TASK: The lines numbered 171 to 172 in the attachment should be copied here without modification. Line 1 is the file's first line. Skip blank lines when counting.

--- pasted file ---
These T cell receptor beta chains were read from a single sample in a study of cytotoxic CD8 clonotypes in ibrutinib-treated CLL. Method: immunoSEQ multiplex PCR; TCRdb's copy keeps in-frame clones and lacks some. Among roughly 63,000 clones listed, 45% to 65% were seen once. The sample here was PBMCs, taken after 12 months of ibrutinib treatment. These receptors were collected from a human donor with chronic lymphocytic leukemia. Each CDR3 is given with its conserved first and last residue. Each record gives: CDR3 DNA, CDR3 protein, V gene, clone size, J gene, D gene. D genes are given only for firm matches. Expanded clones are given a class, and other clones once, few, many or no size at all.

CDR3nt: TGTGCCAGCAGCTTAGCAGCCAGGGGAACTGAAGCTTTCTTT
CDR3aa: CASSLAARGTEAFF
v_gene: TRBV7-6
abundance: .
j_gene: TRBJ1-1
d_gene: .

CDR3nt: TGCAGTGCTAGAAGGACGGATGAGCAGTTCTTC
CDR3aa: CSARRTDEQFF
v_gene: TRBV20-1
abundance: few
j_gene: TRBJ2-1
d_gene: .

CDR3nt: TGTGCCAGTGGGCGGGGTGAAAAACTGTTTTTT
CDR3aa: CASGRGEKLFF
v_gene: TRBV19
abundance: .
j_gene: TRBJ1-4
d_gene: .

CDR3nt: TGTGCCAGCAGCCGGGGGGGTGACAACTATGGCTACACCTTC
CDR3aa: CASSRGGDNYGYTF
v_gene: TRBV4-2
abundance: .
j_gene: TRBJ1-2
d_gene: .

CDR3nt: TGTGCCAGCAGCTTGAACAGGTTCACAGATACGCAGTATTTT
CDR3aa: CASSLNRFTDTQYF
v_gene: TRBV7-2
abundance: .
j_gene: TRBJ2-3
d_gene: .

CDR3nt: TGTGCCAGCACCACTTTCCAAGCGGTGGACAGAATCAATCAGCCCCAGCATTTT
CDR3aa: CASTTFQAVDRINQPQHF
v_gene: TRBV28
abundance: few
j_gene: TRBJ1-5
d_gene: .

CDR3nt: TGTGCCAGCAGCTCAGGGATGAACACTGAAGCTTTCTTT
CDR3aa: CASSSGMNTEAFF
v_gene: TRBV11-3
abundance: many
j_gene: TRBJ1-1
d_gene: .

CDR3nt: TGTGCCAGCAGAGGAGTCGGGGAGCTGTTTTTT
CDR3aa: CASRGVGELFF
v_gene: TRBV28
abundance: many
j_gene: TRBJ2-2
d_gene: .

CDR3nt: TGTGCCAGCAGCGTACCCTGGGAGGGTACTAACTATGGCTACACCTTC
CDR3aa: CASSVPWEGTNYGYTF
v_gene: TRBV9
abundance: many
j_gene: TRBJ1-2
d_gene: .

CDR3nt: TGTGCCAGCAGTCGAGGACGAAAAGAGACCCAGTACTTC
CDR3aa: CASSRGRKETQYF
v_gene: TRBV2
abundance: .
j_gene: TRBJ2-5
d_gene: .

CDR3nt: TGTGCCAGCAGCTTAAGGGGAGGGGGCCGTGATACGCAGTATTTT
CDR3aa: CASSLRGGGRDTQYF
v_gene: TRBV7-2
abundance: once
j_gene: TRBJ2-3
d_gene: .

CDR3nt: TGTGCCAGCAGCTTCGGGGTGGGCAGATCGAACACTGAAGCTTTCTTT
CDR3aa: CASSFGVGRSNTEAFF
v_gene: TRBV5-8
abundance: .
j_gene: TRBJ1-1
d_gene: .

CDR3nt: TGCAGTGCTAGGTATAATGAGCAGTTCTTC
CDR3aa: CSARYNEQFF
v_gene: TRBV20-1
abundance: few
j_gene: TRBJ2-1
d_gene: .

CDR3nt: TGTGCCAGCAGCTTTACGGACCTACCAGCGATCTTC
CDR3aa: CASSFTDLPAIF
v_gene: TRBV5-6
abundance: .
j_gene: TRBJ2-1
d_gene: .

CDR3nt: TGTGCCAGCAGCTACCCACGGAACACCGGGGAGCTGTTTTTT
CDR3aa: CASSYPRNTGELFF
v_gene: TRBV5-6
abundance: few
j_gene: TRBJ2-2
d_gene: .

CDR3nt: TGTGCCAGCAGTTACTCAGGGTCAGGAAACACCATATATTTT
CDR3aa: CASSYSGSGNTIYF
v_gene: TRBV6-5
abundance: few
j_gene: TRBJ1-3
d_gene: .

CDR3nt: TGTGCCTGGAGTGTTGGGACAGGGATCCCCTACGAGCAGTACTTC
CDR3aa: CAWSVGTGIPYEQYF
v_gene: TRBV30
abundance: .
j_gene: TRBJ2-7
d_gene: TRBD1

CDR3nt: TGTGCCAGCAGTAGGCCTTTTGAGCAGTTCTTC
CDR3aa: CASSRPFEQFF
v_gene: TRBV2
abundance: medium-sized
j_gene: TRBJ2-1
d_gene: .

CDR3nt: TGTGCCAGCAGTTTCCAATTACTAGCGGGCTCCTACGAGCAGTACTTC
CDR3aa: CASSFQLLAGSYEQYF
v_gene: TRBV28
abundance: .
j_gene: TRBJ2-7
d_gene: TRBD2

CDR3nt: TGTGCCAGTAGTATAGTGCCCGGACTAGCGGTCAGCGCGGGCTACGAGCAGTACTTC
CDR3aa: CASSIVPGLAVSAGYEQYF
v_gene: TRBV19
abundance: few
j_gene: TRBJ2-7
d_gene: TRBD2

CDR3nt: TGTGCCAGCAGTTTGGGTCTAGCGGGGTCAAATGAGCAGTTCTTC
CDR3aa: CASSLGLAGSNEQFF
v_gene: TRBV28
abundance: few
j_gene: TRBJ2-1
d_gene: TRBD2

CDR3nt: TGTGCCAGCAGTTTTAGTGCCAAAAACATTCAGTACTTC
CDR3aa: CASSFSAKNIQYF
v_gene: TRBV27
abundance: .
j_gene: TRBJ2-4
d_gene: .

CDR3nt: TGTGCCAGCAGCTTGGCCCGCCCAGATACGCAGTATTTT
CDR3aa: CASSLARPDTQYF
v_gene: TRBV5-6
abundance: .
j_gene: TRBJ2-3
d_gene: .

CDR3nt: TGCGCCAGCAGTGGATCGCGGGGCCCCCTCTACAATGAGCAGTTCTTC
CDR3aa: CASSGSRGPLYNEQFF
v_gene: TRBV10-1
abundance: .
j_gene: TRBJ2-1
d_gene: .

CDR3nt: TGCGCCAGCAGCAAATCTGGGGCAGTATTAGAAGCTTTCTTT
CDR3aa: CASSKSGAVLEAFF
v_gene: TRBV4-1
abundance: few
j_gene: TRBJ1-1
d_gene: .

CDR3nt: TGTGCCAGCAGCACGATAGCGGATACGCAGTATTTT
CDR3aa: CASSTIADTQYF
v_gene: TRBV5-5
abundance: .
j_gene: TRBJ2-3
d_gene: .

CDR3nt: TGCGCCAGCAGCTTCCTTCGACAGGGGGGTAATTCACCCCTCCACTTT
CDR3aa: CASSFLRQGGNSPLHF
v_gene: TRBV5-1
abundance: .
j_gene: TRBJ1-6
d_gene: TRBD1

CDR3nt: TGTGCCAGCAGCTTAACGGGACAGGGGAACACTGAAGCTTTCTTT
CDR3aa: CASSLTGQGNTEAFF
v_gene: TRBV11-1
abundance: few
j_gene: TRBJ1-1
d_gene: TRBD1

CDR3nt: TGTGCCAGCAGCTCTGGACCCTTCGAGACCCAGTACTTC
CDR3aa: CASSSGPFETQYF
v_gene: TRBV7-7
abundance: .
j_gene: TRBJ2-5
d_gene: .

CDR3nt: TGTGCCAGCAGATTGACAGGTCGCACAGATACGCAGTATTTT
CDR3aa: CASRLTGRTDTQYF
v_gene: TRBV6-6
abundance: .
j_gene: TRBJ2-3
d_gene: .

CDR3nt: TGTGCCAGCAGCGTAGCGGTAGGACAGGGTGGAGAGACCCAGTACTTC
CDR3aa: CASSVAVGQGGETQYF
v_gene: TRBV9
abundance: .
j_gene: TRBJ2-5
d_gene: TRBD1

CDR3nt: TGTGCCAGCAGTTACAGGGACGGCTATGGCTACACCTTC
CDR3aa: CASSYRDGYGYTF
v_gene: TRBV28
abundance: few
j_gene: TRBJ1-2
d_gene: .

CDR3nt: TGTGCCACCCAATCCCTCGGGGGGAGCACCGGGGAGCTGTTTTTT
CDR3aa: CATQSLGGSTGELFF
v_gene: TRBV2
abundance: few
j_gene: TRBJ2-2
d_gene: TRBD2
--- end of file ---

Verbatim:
CDR3aa: CASSSGPFETQYF
v_gene: TRBV7-7